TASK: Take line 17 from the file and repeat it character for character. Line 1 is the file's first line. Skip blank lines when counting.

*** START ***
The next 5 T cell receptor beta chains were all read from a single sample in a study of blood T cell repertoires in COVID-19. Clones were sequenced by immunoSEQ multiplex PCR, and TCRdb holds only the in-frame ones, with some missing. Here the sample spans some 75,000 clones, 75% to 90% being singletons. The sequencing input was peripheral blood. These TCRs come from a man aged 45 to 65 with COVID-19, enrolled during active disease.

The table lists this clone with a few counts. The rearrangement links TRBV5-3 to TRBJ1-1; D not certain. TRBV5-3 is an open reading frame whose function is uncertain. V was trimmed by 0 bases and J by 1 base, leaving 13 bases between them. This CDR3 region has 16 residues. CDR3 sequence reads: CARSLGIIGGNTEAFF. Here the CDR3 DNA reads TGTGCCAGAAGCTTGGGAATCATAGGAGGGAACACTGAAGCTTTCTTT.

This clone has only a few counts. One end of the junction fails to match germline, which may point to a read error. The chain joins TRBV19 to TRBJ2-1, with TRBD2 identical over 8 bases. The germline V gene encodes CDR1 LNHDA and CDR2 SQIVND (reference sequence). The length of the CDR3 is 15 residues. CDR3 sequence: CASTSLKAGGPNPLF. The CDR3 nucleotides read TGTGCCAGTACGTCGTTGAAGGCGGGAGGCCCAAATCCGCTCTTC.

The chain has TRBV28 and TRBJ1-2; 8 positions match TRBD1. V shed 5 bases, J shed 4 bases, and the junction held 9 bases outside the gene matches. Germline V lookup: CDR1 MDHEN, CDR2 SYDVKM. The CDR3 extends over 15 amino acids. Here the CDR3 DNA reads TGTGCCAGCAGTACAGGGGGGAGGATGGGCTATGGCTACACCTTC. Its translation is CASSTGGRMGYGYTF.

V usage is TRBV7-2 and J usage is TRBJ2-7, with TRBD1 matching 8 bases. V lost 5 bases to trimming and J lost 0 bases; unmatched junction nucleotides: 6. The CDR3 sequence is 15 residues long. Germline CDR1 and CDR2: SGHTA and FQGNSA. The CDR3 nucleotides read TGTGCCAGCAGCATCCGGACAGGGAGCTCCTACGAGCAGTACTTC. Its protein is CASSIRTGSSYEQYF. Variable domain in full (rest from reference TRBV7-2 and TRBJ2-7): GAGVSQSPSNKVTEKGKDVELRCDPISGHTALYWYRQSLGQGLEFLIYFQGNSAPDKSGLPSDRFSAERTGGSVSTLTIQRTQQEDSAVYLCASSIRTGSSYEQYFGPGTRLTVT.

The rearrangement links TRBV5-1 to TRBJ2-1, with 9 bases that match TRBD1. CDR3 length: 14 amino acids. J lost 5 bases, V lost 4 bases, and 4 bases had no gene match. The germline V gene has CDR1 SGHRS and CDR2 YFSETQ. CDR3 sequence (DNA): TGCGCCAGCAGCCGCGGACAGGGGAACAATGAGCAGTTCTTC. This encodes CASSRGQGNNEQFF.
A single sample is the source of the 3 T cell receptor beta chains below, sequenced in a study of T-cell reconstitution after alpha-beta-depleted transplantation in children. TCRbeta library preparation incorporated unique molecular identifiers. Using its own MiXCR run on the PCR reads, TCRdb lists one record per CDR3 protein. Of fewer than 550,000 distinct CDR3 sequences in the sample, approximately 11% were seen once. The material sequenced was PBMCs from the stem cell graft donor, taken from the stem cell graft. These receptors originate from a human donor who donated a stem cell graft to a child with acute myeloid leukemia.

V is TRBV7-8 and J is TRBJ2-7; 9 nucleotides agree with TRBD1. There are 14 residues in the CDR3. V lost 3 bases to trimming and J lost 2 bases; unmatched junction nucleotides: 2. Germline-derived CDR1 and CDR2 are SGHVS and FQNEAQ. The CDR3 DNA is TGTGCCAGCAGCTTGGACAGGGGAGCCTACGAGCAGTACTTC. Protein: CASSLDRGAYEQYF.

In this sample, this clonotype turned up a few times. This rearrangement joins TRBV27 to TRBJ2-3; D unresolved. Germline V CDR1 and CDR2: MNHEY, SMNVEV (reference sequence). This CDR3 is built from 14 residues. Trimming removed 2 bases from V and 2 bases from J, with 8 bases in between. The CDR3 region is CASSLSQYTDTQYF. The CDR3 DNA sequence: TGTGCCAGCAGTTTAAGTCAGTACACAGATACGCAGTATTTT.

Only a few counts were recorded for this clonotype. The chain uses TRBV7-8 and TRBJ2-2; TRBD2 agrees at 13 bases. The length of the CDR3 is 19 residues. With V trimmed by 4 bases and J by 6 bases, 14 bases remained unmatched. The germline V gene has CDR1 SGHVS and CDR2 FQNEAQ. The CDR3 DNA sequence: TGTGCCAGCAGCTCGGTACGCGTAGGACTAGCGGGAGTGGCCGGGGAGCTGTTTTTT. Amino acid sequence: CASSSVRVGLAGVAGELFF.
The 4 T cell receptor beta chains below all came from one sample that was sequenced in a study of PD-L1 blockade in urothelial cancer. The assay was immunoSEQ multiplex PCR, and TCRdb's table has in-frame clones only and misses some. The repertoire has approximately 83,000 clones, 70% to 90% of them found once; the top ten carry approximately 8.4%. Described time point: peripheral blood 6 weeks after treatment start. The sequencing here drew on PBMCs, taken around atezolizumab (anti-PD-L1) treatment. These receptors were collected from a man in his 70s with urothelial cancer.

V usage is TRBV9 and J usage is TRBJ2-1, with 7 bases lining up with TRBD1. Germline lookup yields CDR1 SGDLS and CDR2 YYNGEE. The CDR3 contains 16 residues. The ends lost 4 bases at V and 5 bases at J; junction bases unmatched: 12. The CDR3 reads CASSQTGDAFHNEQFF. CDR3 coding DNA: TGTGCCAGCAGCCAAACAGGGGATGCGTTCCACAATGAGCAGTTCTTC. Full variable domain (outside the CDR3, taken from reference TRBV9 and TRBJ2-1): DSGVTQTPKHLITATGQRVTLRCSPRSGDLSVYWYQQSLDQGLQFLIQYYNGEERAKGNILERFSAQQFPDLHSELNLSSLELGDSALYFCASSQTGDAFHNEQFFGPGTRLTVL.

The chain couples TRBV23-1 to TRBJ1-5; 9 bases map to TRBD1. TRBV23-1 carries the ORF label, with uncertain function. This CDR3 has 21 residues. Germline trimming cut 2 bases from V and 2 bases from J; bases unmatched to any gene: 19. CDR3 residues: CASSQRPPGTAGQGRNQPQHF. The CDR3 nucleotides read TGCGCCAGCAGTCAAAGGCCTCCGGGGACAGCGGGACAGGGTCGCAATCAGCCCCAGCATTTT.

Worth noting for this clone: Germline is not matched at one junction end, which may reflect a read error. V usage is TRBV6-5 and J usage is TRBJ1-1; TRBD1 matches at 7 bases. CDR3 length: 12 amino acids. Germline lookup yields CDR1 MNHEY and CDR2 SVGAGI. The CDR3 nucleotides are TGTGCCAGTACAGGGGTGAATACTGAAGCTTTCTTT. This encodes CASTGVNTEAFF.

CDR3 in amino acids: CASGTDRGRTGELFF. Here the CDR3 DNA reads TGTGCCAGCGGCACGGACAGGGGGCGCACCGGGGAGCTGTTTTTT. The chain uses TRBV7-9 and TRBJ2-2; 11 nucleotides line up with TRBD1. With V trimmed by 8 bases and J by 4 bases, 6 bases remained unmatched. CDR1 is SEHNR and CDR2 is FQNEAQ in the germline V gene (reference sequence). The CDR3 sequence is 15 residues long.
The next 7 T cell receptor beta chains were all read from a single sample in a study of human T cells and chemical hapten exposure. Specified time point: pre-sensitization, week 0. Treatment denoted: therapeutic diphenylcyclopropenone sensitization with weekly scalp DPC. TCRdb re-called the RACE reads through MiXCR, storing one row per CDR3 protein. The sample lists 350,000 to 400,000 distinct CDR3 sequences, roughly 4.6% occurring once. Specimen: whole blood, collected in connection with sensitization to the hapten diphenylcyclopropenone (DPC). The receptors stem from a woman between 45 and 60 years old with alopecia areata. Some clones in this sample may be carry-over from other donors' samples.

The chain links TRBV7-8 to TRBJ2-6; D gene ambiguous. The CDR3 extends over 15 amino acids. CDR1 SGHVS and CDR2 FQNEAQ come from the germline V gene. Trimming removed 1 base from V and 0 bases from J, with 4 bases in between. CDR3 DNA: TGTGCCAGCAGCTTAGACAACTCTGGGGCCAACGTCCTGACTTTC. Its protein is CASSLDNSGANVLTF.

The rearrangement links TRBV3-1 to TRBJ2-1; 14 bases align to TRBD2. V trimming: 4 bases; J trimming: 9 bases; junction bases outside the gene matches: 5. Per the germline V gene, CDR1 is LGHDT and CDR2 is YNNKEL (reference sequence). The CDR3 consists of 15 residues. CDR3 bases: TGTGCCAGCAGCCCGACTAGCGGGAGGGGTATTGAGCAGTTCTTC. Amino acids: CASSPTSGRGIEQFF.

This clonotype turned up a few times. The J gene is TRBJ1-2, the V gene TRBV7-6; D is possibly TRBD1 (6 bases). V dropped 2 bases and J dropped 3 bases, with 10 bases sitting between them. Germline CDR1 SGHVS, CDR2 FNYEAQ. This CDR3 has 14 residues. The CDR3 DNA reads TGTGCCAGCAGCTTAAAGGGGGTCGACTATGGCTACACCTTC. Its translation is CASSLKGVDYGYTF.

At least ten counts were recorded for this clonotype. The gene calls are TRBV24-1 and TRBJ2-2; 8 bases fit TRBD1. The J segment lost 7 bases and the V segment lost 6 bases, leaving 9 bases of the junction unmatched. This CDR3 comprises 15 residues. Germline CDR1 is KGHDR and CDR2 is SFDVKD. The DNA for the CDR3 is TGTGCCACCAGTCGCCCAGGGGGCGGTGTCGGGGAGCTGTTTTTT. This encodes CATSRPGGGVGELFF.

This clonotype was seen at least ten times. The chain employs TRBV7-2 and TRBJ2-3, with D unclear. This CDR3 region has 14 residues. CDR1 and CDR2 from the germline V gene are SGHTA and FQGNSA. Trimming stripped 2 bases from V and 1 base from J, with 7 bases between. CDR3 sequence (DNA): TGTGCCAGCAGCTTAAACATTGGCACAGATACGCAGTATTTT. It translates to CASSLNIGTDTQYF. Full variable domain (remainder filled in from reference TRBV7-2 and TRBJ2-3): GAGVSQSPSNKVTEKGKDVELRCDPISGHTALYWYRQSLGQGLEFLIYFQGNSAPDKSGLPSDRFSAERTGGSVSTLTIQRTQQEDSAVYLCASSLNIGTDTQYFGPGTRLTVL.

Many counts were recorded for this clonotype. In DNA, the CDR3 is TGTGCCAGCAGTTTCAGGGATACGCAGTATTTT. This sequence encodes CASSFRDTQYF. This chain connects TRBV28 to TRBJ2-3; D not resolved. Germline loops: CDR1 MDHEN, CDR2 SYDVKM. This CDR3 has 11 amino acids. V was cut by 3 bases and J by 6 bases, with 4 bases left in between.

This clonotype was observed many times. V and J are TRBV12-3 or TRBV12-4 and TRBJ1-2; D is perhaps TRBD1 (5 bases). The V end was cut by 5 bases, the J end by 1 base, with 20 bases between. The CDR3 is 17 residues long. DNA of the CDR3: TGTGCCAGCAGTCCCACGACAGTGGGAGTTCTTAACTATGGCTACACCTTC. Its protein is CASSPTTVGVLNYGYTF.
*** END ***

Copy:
The chain links TRBV7-8 to TRBJ2-6; D gene ambiguous. The CDR3 extends over 15 amino acids. CDR1 SGHVS and CDR2 FQNEAQ come from the germline V gene. Trimming removed 1 base from V and 0 bases from J, with 4 bases in between. CDR3 DNA: TGTGCCAGCAGCTTAGACAACTCTGGGGCCAACGTCCTGACTTTC. Its protein is CASSLDNSGANVLTF.